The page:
The 2020 Tampa Bay Buccaneers finished the season with one of the best defenses in the NFL, shutting down three prolific offenses in the New Orleans Saints, Green Bay Packers, and Kansas City Chiefs on their path to victory in Super Bowl LV. Had it started the season like it finished it, the Bucs' defense could have made a case for being one of the best in league history.
There are great NFL defenses that have spanned several seasons, including the Doomsday Defense and the Steel Curtain, and there have been defenses that have gone above and beyond for single games.
However, in determining the top defenses of all time, it is best to go by individual seasons. In compiling this ranking, one must factor in both statistics and postseason play. With those areas in mind, here are the 10 best defenses in NFL history.
10. 2015 Denver Broncos
Time and time again this defense delivered when it needed to do so, as the Broncos won 11 games by seven points or fewer on their way to become Super Bowl champions. The top-ranked defense in the league during the regular season, this unit saved its best for last. In three playoff games, the Broncos allowed just four offensive touchdowns while forcing seven turnovers and picking up 14 sacks. League MVP Cam Newton and the rest of the Carolina Panthers’ offense found out just how good Von Miller and company were in Super Bowl 50.
9. 1991 Philadelphia Eagles
Having lost quarterback Randall Cunningham to a knee injury for the season in Week 1, the 1991 Eagles’ defense banded together and led the league in both passing and rushing yards allowed. A loss to the Dallas Cowboys late in the season prevented this team from making the playoffs. Tragically, defensive tackle Jerome Brown died in a car accident in the offseason and the defense was never the same.
8. 2008 Pittsburgh Steelers
Dick LeBeau’s finest defense led the league in yards and points at just 13.9 per game. A 99-yard interception returned for a touchdown by James Harrison (right before halftime) in Super Bowl XLIII proved to be the difference in the Steelers’ victory over the Arizona Cardinals.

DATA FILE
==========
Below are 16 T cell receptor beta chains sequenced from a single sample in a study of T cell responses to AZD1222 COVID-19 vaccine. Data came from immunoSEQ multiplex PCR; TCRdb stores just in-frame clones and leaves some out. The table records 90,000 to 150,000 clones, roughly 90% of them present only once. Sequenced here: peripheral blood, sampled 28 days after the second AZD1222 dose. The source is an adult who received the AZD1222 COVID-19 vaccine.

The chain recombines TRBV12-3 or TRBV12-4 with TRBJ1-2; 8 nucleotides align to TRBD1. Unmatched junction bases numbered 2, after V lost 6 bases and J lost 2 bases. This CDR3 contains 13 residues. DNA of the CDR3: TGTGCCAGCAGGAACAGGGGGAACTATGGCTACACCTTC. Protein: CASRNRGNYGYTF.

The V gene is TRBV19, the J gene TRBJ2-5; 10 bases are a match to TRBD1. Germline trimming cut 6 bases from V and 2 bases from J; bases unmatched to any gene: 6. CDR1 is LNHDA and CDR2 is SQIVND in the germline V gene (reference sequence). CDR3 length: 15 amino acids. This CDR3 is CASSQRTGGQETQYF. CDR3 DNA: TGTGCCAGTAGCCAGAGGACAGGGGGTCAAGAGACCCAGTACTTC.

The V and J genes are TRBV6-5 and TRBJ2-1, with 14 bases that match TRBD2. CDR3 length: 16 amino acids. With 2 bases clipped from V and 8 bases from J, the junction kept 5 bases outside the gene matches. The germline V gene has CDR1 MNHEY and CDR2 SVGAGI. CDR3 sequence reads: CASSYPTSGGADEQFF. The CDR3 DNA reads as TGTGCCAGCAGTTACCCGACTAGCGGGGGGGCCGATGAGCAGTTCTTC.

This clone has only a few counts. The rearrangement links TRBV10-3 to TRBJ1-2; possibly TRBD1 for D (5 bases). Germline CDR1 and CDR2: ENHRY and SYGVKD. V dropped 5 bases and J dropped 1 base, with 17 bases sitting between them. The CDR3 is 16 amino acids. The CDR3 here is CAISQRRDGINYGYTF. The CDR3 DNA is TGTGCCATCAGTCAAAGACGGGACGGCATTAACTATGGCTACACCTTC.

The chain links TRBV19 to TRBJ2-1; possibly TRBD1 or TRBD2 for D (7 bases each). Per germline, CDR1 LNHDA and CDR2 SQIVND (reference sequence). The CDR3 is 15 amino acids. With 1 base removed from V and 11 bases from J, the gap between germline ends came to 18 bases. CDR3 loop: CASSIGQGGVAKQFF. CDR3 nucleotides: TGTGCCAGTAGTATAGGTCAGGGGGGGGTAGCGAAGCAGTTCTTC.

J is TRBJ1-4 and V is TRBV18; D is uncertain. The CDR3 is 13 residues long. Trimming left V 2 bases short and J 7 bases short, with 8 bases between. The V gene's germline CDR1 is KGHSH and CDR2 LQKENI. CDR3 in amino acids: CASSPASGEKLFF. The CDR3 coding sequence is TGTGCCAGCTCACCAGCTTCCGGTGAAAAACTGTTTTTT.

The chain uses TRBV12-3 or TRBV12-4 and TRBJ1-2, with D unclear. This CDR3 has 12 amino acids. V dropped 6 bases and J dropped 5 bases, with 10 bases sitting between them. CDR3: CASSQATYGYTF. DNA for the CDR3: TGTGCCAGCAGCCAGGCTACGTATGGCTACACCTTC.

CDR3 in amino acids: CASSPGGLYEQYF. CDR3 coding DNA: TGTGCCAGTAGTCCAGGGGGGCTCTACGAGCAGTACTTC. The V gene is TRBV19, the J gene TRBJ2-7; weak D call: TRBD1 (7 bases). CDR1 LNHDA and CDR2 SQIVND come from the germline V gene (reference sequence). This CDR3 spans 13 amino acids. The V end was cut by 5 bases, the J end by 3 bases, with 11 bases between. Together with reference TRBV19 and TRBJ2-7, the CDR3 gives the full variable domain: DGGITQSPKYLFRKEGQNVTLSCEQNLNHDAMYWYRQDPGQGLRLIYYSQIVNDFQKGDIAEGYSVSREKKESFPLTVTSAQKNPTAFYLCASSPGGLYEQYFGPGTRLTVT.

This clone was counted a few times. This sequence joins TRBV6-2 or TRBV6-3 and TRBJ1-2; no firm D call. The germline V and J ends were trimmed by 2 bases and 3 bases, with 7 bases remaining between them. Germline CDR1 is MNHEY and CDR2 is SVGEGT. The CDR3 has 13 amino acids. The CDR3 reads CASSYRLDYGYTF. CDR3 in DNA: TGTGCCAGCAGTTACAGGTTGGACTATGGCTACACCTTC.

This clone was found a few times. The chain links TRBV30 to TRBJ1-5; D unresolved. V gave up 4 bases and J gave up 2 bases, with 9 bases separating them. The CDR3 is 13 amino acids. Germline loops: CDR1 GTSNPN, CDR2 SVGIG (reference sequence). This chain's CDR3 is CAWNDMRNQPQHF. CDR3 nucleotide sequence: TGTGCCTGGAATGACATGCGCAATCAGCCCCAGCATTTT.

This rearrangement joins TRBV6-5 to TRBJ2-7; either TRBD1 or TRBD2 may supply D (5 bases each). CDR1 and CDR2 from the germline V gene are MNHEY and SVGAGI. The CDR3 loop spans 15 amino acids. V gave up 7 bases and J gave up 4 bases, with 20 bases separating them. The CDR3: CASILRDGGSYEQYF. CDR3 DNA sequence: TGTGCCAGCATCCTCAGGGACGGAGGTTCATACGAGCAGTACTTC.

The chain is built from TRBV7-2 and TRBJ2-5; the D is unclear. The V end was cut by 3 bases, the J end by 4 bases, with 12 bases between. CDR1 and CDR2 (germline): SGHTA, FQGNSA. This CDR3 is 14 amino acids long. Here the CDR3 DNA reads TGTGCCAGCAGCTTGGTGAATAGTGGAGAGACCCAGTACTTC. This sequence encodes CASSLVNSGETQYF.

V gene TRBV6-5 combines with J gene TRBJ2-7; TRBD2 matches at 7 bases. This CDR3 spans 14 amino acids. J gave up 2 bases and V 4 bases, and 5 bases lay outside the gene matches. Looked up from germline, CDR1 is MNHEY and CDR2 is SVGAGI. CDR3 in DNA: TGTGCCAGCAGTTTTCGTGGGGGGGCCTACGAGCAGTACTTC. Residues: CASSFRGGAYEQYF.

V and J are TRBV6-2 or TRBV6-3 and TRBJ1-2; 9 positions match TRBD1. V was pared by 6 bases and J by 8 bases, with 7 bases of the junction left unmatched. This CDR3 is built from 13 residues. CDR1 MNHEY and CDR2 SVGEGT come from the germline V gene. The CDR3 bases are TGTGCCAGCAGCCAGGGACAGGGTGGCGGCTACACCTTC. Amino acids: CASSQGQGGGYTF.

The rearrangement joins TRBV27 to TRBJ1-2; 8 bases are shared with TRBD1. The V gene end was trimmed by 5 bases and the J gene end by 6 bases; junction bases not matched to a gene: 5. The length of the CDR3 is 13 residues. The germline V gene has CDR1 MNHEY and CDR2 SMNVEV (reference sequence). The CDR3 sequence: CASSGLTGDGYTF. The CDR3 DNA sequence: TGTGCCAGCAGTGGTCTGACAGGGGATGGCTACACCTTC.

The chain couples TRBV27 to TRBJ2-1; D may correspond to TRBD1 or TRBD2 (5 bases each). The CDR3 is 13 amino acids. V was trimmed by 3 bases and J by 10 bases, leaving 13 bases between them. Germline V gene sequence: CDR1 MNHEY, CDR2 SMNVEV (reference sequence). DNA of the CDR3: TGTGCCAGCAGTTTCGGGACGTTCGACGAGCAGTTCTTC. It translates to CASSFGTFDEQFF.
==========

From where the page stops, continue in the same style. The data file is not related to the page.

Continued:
7. 1972 Miami Dolphins
The No-Name Defense led the league in points and yards allowed. This unit was the foundation of the only perfect season of the Super Bowl era.
6. 1962 Green Bay Packers
Vince Lombardi’s greatest defense featured five eventual Hall of Famers and held opposing quarterbacks to a 43.5 passer rating. The 267-point differential (19.1 per game) between the Packers and their opponents is the best of any team of the 1960s.
5. 2002 Tampa Bay Buccaneers
In addition to dominating opponents, the 2002 Buccaneers were always a threat to take interceptions to the house. They did so three times in their Super Bowl win over the Oakland Raiders.
4. 2013 Seattle Seahawks
The Legion of Boom and the rest of the 2013 Seahawks defense led the league in points, yards and turnovers. And, of course, this defense completely shut down Peyton Manning — who was having the best season of his career — and Denver’s record-setting offense in Super Bowl XLVIII.
3. 1976 Pittsburgh Steelers
Facing an unbelievable number of injuries on offense, the 1976 Steel Curtain picked up the slack. The defense pitched five shutouts and at one point did not give up a touchdown for 22 straight quarters. If the team had not lost to Oakland in the AFC Championship Game, this defense may have topped the list.
2. 2000 Baltimore Ravens
The 2000 Ravens may be the worst team offensively to ever win a Super Bowl. Why did they win? Because they allowed an average of 9.4 points in 16 regular season games and four playoff games.
1. 1985 Chicago Bears
The success of this team is almost mythical. The ’85 Bears led the league in yards, points, first downs and turnovers en route to a 15-1 regular season. In the playoffs they shut out both the New York Giants and the Los Angeles Rams and did not allow a touchdown for 11 quarters. They finished things off with a 46-10 dismantling (123 total yards allowed, 7 sacks, 6 takeaways) of the New England Patriots in Super Bowl XX.
— Written by Aaron Tallent, who is part of the Athlon Contributor Network. Tallent is a writer whose articles have appeared in The Sweet Science, FOX Sports’ Outkick the Coverage, Liberty Island and The Washington Post. Follow him on Twitter at @AaronTallent.
(Photo courtesy of Getty Images)